The organ cassette according to the present invention allows an organ(s) to be easily transported to an organ recipient and/or between organ perfusion apparatus in a portable transport apparatus, such as, for example, a conventional cooler or a portable container such as that disclosed in co-pending U.S. application Ser. No. 09/161,919. Because the organ cassette may be provided with openings to allow the insertion of tubing of an organ perfusion apparatus into the cassette for connection to an organ disposed therein, or may be provided with its own tubing and connection device or devices to allow connection to tubing from an organ perfusion apparatus and/or also with its own valve, it provides a protective environment for an organ for storage and/or transport while facilitating insertion of the organ into and/or connection of an organ to the tubing of an organ perfusion device. Further, the organ cassette may also include a handle to facilitate transport of the cassette and may be formed of a transparent material so the organ may be visually monitored.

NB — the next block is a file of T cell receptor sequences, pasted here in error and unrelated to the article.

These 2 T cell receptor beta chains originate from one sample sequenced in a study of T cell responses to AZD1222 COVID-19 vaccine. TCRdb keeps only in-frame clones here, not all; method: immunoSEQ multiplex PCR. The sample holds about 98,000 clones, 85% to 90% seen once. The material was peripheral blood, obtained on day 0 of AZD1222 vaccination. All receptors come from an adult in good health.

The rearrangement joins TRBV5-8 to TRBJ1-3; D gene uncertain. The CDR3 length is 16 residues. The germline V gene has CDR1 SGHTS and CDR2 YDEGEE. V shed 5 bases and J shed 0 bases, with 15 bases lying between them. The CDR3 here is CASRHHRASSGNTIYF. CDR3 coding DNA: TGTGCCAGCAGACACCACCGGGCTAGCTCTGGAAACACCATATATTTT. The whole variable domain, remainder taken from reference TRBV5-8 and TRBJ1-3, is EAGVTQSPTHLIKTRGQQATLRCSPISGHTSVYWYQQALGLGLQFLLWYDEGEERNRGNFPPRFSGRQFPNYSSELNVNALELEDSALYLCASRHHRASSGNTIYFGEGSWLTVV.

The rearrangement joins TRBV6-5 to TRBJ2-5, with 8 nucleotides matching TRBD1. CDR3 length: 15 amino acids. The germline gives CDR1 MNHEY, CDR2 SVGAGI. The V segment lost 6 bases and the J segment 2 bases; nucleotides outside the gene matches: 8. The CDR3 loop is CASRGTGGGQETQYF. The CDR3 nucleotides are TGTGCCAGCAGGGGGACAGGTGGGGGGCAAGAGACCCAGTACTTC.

Optionally, the apparatus may include a Global Positioning System (GPS) (not shown) to allow tracking of the location of the organ(s). The apparatus may also include a data logger and/or transmitter (not shown) to allow monitoring of the organ(s) at the location of the apparatus or at another location.

The method of the invention will be discussed below in terms of the operation of the apparatus shown in FIG. 2. However, other apparatus may be used to perform the inventive method.

As previously discussed, the apparatus discussed above can operate in two modes: a normothermic perfusion mode and a hypothermic perfusion mode. The normothermic perfusion mode will be discussed first followed by a discussion of hypothermic perfusion mode. Repetitive description will be omitted.